348 F.3d 1284

348 F.3d 1284

David OGDEN, Camilla Ogden, Plaintiffs-Appellees,
BLUE BELL CREAMERIES U.S.A., INC., Defendant-Appellant.

No. 02-16733.

United States Court of Appeals, Eleventh Circuit.

October 28, 2003.

W. Fulton Broemer, Broemer & Associates, LLC, Houston, TX, for Defendant-Appellant.

A. Riley Powell, IV, The Powell Law Firm, Andalusia, AL, for Plaintiffs-Appellees.

Appeal from the United States District Court for the Northern District of Alabama.

Before DUBINA, WILSON and KRAVITCH, Circuit Judges.

DUBINA, Circuit Judge:


This case presents us with the question of whether a plaintiff may seek equitable relief under Section 502(a)(3) of the Employment Retirement Income Security Act of 1974 (“ERISA”), 29 U.S.C. ? 1132(a)(3), when the doctrine of res judicata bars his Section 502(a)(1)(B), 29 U.S.C. ? 1132(a)(1)(B), claim for recovery of benefits due under a welfare benefits plan. The district court found that Appellees David and Camilla Ogden were entitled to equitable relief under Section 502(a)(3), and a corresponding award of attorney’s fees under Section 502(g)(1), 29 U.S.C. ? 1132(g)(1), even though their Section 502(a)(1)(B) claim to recover payment under Appellant Blue Bell Creameries USA, Inc.’s (“Blue Bell’s”) Welfare Benefits Plan (the “Plan”) was barred by an earlier action that was resolved against them in an Alabama state court. We hold that an ERISA plaintiff has no cause of action under Section 502(a)(3) where Congress provided for an adequate remedy elsewhere in the ERISA statutory framework, even if res judicata now bars the adequate remedy provided. Accordingly, we reverse the district court’s award of Section 502(a)(3) relief and vacate the award of attorney’s fees.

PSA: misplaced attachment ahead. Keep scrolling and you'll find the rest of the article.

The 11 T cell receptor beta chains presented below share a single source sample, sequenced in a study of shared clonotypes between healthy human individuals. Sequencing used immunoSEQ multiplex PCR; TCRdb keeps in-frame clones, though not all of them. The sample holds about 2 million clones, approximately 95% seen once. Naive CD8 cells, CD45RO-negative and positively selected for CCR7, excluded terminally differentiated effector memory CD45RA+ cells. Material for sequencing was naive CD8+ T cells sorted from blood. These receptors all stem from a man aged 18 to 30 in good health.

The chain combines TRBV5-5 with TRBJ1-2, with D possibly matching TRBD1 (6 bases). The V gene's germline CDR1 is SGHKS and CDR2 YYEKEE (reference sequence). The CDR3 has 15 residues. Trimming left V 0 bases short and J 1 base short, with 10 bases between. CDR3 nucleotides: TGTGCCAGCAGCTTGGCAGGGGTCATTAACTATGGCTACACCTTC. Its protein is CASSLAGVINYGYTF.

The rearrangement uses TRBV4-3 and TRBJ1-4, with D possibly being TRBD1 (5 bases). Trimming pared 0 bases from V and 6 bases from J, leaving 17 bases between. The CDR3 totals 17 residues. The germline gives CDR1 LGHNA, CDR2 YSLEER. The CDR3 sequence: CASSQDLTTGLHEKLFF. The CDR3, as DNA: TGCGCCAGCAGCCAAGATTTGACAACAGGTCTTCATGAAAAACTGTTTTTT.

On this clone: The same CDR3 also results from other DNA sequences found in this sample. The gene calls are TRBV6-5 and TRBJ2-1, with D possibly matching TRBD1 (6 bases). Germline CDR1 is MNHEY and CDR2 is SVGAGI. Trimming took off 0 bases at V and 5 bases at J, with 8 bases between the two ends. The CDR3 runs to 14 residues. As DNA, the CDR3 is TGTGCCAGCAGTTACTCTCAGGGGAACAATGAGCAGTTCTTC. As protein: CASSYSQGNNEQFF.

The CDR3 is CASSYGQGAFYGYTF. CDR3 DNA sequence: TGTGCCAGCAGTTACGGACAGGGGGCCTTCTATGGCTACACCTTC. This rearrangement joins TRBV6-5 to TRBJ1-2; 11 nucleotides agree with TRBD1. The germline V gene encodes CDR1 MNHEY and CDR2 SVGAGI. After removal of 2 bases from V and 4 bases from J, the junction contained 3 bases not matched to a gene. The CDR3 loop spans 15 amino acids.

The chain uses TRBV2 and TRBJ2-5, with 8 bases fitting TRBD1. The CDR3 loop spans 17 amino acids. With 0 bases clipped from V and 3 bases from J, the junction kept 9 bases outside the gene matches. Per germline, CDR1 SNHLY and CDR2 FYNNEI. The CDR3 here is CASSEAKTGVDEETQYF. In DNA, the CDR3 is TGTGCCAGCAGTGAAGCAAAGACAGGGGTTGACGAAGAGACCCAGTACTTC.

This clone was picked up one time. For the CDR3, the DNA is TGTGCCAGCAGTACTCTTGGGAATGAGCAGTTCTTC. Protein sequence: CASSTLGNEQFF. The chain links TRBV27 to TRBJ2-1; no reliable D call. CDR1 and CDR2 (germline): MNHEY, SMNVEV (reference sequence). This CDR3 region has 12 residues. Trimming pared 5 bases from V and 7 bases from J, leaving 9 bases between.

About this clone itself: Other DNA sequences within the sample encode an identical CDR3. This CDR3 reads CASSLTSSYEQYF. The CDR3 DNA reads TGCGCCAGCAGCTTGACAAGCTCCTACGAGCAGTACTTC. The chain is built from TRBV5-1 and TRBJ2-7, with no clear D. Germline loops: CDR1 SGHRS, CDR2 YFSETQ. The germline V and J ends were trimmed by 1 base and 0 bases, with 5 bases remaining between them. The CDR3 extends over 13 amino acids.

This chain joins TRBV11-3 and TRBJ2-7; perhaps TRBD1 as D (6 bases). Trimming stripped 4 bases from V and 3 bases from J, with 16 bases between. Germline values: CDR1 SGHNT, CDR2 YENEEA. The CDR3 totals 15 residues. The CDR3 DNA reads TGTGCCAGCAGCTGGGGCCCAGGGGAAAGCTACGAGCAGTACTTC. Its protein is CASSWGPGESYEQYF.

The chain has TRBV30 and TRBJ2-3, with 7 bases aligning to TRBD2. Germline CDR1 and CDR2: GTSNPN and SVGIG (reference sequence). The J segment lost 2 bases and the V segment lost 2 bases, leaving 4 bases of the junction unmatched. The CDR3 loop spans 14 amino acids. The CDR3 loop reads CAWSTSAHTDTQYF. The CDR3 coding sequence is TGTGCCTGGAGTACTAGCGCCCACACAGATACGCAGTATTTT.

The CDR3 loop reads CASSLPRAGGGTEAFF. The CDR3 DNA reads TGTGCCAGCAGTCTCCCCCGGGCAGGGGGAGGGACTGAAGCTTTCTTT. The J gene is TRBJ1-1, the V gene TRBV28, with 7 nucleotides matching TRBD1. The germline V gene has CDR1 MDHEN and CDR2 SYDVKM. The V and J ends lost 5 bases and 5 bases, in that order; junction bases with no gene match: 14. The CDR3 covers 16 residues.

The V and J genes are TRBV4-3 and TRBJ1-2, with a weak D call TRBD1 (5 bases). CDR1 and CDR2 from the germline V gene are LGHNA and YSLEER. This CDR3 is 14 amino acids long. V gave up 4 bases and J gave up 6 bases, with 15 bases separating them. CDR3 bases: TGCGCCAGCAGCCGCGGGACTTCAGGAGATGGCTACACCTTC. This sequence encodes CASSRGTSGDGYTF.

David Ogden was a Blue Bell employee at its office in Birmingham, Alabama. Through his employment, David and his wife, Camilla, became members of the Blue Bell’s Welfare Benefits Plan, a comprehensive benefits package that included health and hospital insurance. Camilla was hospitalized for several days in August 1997 and presented her claim for benefits payable under the Plan to Blue Bell’s third party administrator, ASO of North America, Inc. (“ASO”). The Ogdens sought legal advice after approximately two years had passed with no resolution of the claim. They filed suit against ASO and Blue Bell in an Alabama state court (“Blue Bell I“) after ASO informed their counsel that their claim had been denied due to a pre-existing condition.


After the Ogdens filed their complaint, Blue Bell contacted them in an apparent attempt to settle the dispute. Blue Bell informed the Ogdens that ASO was no longer in business and that all records relating to their claim were probably lost. Blue Bell requested records relating to the claim for Blue Bell’s new third party administrator to review. Pursuant to this request, the Ogdens sent records to Blue Bell and apparently agreed not to actively prosecute their suit until Blue Bell had an adequate opportunity to review their claim. While the parties were attempting to resolve the dispute amicably, the Alabama court entered an order sua sponte dismissing Blue Bell I because the Ogdens failed to serve ASO or move for a default judgment against Blue Bell when Blue Bell failed to file an answer.